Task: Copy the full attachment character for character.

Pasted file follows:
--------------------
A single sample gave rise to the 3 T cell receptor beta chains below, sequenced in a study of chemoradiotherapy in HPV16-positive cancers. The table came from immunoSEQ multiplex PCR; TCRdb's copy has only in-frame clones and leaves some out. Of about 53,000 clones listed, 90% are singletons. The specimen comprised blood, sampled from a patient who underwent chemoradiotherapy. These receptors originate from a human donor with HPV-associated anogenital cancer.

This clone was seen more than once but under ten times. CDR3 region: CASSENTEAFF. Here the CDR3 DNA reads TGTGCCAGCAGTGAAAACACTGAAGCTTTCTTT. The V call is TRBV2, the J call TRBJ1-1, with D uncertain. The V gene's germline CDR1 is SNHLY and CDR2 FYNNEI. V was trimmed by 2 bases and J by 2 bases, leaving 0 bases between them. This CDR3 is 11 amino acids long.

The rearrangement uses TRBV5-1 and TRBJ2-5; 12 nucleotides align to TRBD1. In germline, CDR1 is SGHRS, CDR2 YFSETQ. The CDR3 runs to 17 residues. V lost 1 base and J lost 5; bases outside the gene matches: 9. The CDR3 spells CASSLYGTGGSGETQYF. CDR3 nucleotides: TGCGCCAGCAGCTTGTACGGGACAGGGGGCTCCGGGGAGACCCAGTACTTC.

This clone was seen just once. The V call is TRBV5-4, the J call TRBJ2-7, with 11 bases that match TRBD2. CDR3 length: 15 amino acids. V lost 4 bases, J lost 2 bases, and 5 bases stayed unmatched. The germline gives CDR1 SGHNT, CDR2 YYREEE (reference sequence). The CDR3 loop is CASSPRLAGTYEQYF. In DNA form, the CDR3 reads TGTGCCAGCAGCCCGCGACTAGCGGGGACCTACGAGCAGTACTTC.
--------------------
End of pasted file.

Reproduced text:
A single sample gave rise to the 3 T cell receptor beta chains below, sequenced in a study of chemoradiotherapy in HPV16-positive cancers. The table came from immunoSEQ multiplex PCR; TCRdb's copy has only in-frame clones and leaves some out. Of about 53,000 clones listed, 90% are singletons. The specimen comprised blood, sampled from a patient who underwent chemoradiotherapy. These receptors originate from a human donor with HPV-associated anogenital cancer.

This clone was seen more than once but under ten times. CDR3 region: CASSENTEAFF. Here the CDR3 DNA reads TGTGCCAGCAGTGAAAACACTGAAGCTTTCTTT. The V call is TRBV2, the J call TRBJ1-1, with D uncertain. The V gene's germline CDR1 is SNHLY and CDR2 FYNNEI. V was trimmed by 2 bases and J by 2 bases, leaving 0 bases between them. This CDR3 is 11 amino acids long.

The rearrangement uses TRBV5-1 and TRBJ2-5; 12 nucleotides align to TRBD1. In germline, CDR1 is SGHRS, CDR2 YFSETQ. The CDR3 runs to 17 residues. V lost 1 base and J lost 5; bases outside the gene matches: 9. The CDR3 spells CASSLYGTGGSGETQYF. CDR3 nucleotides: TGCGCCAGCAGCTTGTACGGGACAGGGGGCTCCGGGGAGACCCAGTACTTC.

This clone was seen just once. The V call is TRBV5-4, the J call TRBJ2-7, with 11 bases that match TRBD2. CDR3 length: 15 amino acids. V lost 4 bases, J lost 2 bases, and 5 bases stayed unmatched. The germline gives CDR1 SGHNT, CDR2 YYREEE (reference sequence). The CDR3 loop is CASSPRLAGTYEQYF. In DNA form, the CDR3 reads TGTGCCAGCAGCCCGCGACTAGCGGGGACCTACGAGCAGTACTTC.